In his 1998 essay “Hit or Miss,” Michael Pisaro — composer, performer, member of the Wandelweiser new-music collective, a visiting professor at Harvard this term, the focus of a concert at New England Conservatory’s Williams Hall on Tuesday (as well as another concert at Harvard on Thursday) — explained his idea of experimental music in baseball terms. The composer, like a catcher, puts down a signal; the performers deliver the pitch; the listener, as batter, instinctively reacts. It’s a deft summation of the aesthetic of the Wandelweiser composers, a group of international confederates founded in 1992: the open approach to scoring and notation, the recognition and enhancement of the performer’s agency, the emphasis on pure musical experience over implied musical narrative. But it also gets at the music’s effect, reducing the whole field to a single, heightened, magnified exchange.
A common thread among Wandelweiser composers is an avoidance of traditional musical trajectories and goals, instead mining richness and unpredictability from basic musical materials: sound and silence. As if to establish a comparative baseline, Tuesday’s concert opened with “System 518,” an electronic piece by NEC faculty members Katarina Miljkovic and John Mallia, softly percussive pinging and waves of distorted resonance arranged into reasonably familiar arcs.
Pisaro’s “Closed Categories in Cartesian Worlds” was both far more and far less schematic. Percussionist Greg Stuart bowed crotales into clear, unbounded ringing, while Pisaro and Joe Panzner, at laptops, encased the sound in computer-generated sine waves, shifting just in and out of unison with Stuart and each other. It was a half-hour of high, cicada-like keening, both piercing and enveloping, the intersecting waves producing effects that varied with time, with the echo of the hall, with a tilt of the listener’s head.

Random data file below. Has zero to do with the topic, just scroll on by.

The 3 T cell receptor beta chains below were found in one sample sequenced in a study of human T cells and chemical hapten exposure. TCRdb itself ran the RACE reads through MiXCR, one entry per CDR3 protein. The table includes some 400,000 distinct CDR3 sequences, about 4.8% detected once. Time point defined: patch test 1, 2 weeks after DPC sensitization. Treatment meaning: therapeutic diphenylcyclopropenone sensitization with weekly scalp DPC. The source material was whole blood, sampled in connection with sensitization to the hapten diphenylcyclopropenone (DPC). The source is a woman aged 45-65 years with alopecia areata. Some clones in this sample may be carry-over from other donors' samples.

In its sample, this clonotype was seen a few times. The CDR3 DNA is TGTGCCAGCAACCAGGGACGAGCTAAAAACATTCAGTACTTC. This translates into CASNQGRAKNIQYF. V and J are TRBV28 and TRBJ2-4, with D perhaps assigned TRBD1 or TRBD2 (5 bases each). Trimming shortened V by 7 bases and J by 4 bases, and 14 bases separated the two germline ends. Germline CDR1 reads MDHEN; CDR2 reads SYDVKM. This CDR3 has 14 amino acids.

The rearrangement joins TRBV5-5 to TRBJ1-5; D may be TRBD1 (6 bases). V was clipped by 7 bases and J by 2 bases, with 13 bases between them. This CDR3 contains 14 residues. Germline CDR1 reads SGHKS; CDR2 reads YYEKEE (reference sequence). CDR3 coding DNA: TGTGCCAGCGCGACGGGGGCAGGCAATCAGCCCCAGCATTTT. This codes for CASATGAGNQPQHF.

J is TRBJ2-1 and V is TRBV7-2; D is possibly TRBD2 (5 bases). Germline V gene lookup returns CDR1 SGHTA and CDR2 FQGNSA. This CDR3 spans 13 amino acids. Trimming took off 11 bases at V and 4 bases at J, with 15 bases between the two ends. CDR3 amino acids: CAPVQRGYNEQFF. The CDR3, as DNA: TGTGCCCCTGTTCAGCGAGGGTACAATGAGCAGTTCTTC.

Pisaro’s equally expansive, equally hermetic “White Metal” exchanged pure sound for pure noise, Panzner and Stuart electronically engendering static and feedback, often quite loud, often densely layered, arranged into slowly shifting blocks of contrast, interspersed with lengthy (and precisely measured) stretches of silence.
It’s extreme music, and purposefully so. So much music trades on allusion and reference, historical categories or expressive conventions; this went in the opposite direction, its persistent immediacy of sound saturating the conceptual frame, forestalling any extra-musical interpretation. The play’s outcome might have remained open to question, but it was an impressively concentrated, in-depth examination of the point of contact between sonic ball and perceptive bat.